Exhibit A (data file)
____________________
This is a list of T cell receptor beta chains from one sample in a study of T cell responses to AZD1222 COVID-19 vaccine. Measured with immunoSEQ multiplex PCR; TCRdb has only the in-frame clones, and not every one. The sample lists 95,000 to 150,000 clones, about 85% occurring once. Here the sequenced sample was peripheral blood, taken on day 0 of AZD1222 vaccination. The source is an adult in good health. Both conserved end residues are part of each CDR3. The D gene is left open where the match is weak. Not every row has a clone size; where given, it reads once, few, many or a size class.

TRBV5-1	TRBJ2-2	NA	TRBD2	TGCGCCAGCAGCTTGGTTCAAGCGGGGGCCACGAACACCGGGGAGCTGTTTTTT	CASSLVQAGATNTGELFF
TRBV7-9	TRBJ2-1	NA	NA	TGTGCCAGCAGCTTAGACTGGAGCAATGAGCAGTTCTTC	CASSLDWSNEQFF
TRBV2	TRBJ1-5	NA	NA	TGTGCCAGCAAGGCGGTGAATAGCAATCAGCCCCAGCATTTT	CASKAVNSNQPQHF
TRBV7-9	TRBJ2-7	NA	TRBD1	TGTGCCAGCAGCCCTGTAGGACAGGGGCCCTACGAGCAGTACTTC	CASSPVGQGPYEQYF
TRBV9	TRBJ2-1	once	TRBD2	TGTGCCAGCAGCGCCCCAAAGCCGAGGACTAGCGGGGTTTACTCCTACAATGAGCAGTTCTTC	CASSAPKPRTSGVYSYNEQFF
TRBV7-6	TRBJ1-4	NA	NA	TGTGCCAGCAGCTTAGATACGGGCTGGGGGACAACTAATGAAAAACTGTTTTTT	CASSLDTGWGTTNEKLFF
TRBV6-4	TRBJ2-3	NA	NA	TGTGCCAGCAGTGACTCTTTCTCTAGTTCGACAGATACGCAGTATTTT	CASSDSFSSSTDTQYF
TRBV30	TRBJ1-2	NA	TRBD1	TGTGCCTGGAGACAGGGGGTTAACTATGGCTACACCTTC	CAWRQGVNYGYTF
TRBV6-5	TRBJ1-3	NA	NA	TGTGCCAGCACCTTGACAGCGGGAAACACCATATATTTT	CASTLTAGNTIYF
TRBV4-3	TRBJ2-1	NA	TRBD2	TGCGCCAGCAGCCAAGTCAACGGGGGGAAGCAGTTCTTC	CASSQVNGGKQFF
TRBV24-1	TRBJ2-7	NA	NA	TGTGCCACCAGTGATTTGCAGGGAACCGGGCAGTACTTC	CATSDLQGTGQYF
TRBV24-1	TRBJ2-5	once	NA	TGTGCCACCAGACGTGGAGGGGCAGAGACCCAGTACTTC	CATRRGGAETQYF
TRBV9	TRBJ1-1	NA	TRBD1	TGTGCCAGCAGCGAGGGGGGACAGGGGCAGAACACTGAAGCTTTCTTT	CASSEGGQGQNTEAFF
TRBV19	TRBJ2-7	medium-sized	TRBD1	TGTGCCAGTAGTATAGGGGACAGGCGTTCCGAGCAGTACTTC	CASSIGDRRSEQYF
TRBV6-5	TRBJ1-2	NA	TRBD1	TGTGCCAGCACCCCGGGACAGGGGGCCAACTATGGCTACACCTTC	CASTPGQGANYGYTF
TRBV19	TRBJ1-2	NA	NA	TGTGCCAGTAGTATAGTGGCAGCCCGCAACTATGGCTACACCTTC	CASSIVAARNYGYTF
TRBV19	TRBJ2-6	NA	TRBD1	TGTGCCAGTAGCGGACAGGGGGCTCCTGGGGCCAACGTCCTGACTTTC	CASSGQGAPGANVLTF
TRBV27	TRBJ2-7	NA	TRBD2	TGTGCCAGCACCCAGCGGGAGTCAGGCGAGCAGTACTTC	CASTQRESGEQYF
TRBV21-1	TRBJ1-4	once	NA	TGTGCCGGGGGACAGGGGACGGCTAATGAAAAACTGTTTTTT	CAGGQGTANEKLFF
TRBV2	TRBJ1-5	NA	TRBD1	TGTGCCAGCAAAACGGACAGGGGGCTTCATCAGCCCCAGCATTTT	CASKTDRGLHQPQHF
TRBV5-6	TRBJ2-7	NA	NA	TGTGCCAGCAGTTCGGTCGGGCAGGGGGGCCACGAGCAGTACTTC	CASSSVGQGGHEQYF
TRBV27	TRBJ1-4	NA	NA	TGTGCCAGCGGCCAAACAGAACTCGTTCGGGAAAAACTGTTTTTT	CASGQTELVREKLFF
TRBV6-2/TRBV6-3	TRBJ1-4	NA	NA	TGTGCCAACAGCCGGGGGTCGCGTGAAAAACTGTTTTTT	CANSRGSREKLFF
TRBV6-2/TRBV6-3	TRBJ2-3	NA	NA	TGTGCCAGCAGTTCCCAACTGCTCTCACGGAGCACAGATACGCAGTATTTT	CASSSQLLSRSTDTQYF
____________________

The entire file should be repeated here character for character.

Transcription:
This is a list of T cell receptor beta chains from one sample in a study of T cell responses to AZD1222 COVID-19 vaccine. Measured with immunoSEQ multiplex PCR; TCRdb has only the in-frame clones, and not every one. The sample lists 95,000 to 150,000 clones, about 85% occurring once. Here the sequenced sample was peripheral blood, taken on day 0 of AZD1222 vaccination. The source is an adult in good health. Both conserved end residues are part of each CDR3. The D gene is left open where the match is weak. Not every row has a clone size; where given, it reads once, few, many or a size class.

TRBV5-1	TRBJ2-2	NA	TRBD2	TGCGCCAGCAGCTTGGTTCAAGCGGGGGCCACGAACACCGGGGAGCTGTTTTTT	CASSLVQAGATNTGELFF
TRBV7-9	TRBJ2-1	NA	NA	TGTGCCAGCAGCTTAGACTGGAGCAATGAGCAGTTCTTC	CASSLDWSNEQFF
TRBV2	TRBJ1-5	NA	NA	TGTGCCAGCAAGGCGGTGAATAGCAATCAGCCCCAGCATTTT	CASKAVNSNQPQHF
TRBV7-9	TRBJ2-7	NA	TRBD1	TGTGCCAGCAGCCCTGTAGGACAGGGGCCCTACGAGCAGTACTTC	CASSPVGQGPYEQYF
TRBV9	TRBJ2-1	once	TRBD2	TGTGCCAGCAGCGCCCCAAAGCCGAGGACTAGCGGGGTTTACTCCTACAATGAGCAGTTCTTC	CASSAPKPRTSGVYSYNEQFF
TRBV7-6	TRBJ1-4	NA	NA	TGTGCCAGCAGCTTAGATACGGGCTGGGGGACAACTAATGAAAAACTGTTTTTT	CASSLDTGWGTTNEKLFF
TRBV6-4	TRBJ2-3	NA	NA	TGTGCCAGCAGTGACTCTTTCTCTAGTTCGACAGATACGCAGTATTTT	CASSDSFSSSTDTQYF
TRBV30	TRBJ1-2	NA	TRBD1	TGTGCCTGGAGACAGGGGGTTAACTATGGCTACACCTTC	CAWRQGVNYGYTF
TRBV6-5	TRBJ1-3	NA	NA	TGTGCCAGCACCTTGACAGCGGGAAACACCATATATTTT	CASTLTAGNTIYF
TRBV4-3	TRBJ2-1	NA	TRBD2	TGCGCCAGCAGCCAAGTCAACGGGGGGAAGCAGTTCTTC	CASSQVNGGKQFF
TRBV24-1	TRBJ2-7	NA	NA	TGTGCCACCAGTGATTTGCAGGGAACCGGGCAGTACTTC	CATSDLQGTGQYF
TRBV24-1	TRBJ2-5	once	NA	TGTGCCACCAGACGTGGAGGGGCAGAGACCCAGTACTTC	CATRRGGAETQYF
TRBV9	TRBJ1-1	NA	TRBD1	TGTGCCAGCAGCGAGGGGGGACAGGGGCAGAACACTGAAGCTTTCTTT	CASSEGGQGQNTEAFF
TRBV19	TRBJ2-7	medium-sized	TRBD1	TGTGCCAGTAGTATAGGGGACAGGCGTTCCGAGCAGTACTTC	CASSIGDRRSEQYF
TRBV6-5	TRBJ1-2	NA	TRBD1	TGTGCCAGCACCCCGGGACAGGGGGCCAACTATGGCTACACCTTC	CASTPGQGANYGYTF
TRBV19	TRBJ1-2	NA	NA	TGTGCCAGTAGTATAGTGGCAGCCCGCAACTATGGCTACACCTTC	CASSIVAARNYGYTF
TRBV19	TRBJ2-6	NA	TRBD1	TGTGCCAGTAGCGGACAGGGGGCTCCTGGGGCCAACGTCCTGACTTTC	CASSGQGAPGANVLTF
TRBV27	TRBJ2-7	NA	TRBD2	TGTGCCAGCACCCAGCGGGAGTCAGGCGAGCAGTACTTC	CASTQRESGEQYF
TRBV21-1	TRBJ1-4	once	NA	TGTGCCGGGGGACAGGGGACGGCTAATGAAAAACTGTTTTTT	CAGGQGTANEKLFF
TRBV2	TRBJ1-5	NA	TRBD1	TGTGCCAGCAAAACGGACAGGGGGCTTCATCAGCCCCAGCATTTT	CASKTDRGLHQPQHF
TRBV5-6	TRBJ2-7	NA	NA	TGTGCCAGCAGTTCGGTCGGGCAGGGGGGCCACGAGCAGTACTTC	CASSSVGQGGHEQYF
TRBV27	TRBJ1-4	NA	NA	TGTGCCAGCGGCCAAACAGAACTCGTTCGGGAAAAACTGTTTTTT	CASGQTELVREKLFF
TRBV6-2/TRBV6-3	TRBJ1-4	NA	NA	TGTGCCAACAGCCGGGGGTCGCGTGAAAAACTGTTTTTT	CANSRGSREKLFF
TRBV6-2/TRBV6-3	TRBJ2-3	NA	NA	TGTGCCAGCAGTTCCCAACTGCTCTCACGGAGCACAGATACGCAGTATTTT	CASSSQLLSRSTDTQYF